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Stan Rogers Folk Festival returns with big names and a few surprises

If you’re traveling to Canso for the 25th edition of the popular songwriters festival, make sure you get there in time to catch these lesser-known music acts
Fall River-based singer-songwriter DeeDee Austin

The Stan Rogers Folk Festival (StanFest) will be celebrating its 25 anniversary this weekend with a highly-anticipated return and a line-up of eager talent ready to perform live after two and half years of pandemic restrictions.

Among the more than 35 acts that are preparing to take the stage in Canso will be country headliners George Canyon and Carolyn Dawn Johnson as well as a wide variety of national and local talent.

While crowds will undoubtedly flock to see such well-established East Coast artists as Bruce Guthro, Dave Gunning, The Town Heroes, Lennie Gallant and Catherine MacLellan, there are several other emerging and exciting artists on the side stages that audiences should not overlook.

DeeDee Austin

The youngest artist to take the stage at this year’s StanFest, DeeDee Austin is a 16-year-old Indigenous singer-songwriter from Fall River who has been quickly making a name for herself.

Since releasing a six-song EP entitled Stepping Stones last year, Austin has gained many fans and earned the respect of her colleagues, even winning a prestigious nomination for Indigenous Artist of the Year from Music Nova Scotia.

“I’m very grateful to this day to have gotten nominated. Even though I didn’t win the award, it is still a win to me to have been nominated at 15-years-old,” says Austin, crediting her church organist, the late-Maxine Hibbitz, for mentoring her in music. “She used to teach me little things on the piano all the time and we used to hang out at the church all the time. She was really a big inspiration to me.”

Austin is currently hard at work on no less than five songwriting projects with such esteemed artists as award-winning producer Chris Kirby and 2022 Canadian Music Award winner for Young Performer of the Year, Isabella Sampson. In addition, she has been getting plenty chances to perform live this summer — but none on the same scale as StanFest.

“I’m out of my skin excited,” says Austin, who hopes to bring a youthful energy to the festival on July 23. “I engage with the crowd so be prepared to sing along with me.”

Inn Echo

This trio of gifted musicians have been quickly emerging stars on the Prince Edward Island scene since 2018 with a sound that brings a modern influence to traditional music by blending in elements of jazz, pop and even electronic music.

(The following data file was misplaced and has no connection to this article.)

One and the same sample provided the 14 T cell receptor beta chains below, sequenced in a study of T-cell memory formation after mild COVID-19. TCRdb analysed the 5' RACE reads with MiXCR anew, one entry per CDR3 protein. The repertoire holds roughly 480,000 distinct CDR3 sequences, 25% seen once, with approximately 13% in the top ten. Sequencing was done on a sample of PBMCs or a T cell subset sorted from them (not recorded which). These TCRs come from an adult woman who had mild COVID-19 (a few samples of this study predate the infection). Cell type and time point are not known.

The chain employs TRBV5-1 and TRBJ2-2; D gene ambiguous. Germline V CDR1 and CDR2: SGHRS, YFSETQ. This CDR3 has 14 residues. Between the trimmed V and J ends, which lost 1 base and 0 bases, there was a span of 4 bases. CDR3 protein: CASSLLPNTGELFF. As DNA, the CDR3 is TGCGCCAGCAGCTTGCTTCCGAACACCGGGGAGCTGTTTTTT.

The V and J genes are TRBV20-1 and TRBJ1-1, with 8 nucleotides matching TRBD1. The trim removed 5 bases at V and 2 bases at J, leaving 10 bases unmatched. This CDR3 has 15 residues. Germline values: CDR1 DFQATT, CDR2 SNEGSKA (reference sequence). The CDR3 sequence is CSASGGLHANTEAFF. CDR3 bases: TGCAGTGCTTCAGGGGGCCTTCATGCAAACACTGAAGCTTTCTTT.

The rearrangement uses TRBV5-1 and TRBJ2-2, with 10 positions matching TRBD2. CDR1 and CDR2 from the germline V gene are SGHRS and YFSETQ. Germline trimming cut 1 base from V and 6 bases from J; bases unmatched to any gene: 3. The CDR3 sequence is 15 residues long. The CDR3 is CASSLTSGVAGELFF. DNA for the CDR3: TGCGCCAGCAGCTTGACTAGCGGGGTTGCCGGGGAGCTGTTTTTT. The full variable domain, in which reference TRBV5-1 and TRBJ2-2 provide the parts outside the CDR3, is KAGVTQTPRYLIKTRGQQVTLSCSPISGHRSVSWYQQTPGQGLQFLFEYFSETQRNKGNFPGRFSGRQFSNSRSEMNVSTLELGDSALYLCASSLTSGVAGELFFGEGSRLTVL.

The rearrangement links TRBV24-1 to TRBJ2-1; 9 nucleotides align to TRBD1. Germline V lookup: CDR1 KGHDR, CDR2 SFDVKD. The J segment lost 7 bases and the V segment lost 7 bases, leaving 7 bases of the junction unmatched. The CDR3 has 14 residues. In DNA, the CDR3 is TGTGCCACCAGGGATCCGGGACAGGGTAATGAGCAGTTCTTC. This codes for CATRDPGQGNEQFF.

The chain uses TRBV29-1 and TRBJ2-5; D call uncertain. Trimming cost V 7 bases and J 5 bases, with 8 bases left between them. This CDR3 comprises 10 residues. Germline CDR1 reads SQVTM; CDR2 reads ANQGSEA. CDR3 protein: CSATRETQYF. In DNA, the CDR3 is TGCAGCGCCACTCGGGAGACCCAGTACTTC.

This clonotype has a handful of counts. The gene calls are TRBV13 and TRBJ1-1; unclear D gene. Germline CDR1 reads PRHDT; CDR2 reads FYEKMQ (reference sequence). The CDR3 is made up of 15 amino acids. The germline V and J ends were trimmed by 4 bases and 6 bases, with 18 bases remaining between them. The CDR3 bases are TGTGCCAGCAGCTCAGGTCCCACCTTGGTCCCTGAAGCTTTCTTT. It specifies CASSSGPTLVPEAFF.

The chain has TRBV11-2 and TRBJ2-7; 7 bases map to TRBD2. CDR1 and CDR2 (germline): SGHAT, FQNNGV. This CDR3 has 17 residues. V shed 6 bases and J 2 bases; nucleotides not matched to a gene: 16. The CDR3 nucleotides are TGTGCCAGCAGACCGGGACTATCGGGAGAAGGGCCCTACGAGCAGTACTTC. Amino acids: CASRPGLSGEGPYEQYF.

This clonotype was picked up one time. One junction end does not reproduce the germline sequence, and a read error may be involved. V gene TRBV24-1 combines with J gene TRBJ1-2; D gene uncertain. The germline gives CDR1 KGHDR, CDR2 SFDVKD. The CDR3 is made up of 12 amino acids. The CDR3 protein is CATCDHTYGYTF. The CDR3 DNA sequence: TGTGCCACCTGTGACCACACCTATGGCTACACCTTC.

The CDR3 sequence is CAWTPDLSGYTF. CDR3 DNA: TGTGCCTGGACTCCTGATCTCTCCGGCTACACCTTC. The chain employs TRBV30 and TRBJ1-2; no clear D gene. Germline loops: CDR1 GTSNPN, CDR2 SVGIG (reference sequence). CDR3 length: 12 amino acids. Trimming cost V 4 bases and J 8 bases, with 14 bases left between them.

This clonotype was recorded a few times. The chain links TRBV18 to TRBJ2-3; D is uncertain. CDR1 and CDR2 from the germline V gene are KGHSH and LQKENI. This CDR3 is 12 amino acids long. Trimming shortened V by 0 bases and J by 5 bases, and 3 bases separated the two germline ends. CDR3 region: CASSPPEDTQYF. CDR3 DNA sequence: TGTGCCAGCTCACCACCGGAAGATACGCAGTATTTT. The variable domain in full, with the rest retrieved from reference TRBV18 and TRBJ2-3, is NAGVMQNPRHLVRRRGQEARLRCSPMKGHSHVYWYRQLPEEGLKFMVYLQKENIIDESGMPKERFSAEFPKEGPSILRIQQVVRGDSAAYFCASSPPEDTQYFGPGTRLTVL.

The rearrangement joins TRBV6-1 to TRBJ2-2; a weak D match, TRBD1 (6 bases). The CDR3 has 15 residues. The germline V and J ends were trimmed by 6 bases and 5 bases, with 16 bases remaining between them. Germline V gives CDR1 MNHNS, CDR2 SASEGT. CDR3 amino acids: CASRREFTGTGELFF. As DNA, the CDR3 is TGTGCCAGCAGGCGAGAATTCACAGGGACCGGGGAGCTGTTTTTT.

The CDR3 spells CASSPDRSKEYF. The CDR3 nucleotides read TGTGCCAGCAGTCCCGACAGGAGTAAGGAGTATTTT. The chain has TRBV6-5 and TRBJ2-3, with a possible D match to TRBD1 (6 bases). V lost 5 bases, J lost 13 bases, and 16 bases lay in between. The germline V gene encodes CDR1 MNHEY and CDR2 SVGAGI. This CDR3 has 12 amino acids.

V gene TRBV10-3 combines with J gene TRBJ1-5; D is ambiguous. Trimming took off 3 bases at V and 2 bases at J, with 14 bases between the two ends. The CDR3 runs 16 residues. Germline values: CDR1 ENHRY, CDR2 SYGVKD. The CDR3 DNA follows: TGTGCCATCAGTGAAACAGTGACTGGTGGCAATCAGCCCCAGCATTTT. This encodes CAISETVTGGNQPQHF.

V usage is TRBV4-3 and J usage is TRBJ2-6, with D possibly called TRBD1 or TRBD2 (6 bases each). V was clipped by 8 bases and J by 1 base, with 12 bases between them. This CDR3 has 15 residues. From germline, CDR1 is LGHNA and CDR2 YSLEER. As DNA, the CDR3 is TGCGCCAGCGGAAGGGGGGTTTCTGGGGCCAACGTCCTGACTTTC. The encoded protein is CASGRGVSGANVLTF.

All graduates of Charlottetown’s School of Performing Arts at Holland College, Karson McKeown, Tuli Porcher and Tom Gammons came to Atlantic Canada from other corners of North America but they have all individually embraced the local music scene.

“We each, separately, decided to go into this program at different times (and) study music and be surrounded by this amazing legendary community that we had all heard about from our separate corners,” says Gammons, who is a native of Montana.

“There are old-time fiddlers and they have old-time competitions (in Montana but) it’s no where near what it is here with young people in the community and the way that it’s growing and living and breathing.”

Since forming, Inn Echo has toured internationally and released an acclaimed self-titled debut album as well as an EP which each respectively earned nominations at the 2020 Music PEI Awards.

Having established themselves on Prince Edward Island, Inn Echo is now bringing their music to Nova Scotia with a special appearance at StanFest which, as Gammons notes, is not lost on the young act.

“Stan Rogers is a hero of mine so to play the Stan Rogers Fest, it’s meaningful,” says the guitarist. “But also, so many of our favourite bands have played there before.”

Steve MacIntyre

Although this Cape Breton musician has been around for more than 25 years and played with the likes of Ashley MacIsaac, he has more recently focused on songwriting with a keen eye on rich, observational lyrics about love and loss.

One of the songs that captures his unique skill came shortly after the tragic deaths of 22 Nova Scotians during a murderous rampage that began in Portapique on April 18, 2020.

“I normally don’t write songs about really specific events (but) that one was just so heavy,” says MacIntyre about the song Too Small a Town, which he co-wrote with girlfriend Robyn Chisholm. “I think everybody was just looking for some sort of way to explain this to themselves or have it make sense.”

With a full summer tour schedule, MacIntyre is trying to make the most of the opportunity to play in front of live audiences but says he is particularly excited about making his first-time appearance at StanFest on July 23.

“Pretty much every chance I get to go out and make some noise, I try and get out,” says MacIntyre. “(But) I’m pumped. It’s like a bucket list show for me (and) I have seen some of my favourite artists there so it’s definitely one that’s been on my radar for a long time.”

For the full line-up and more information on StanFest, visit the website.

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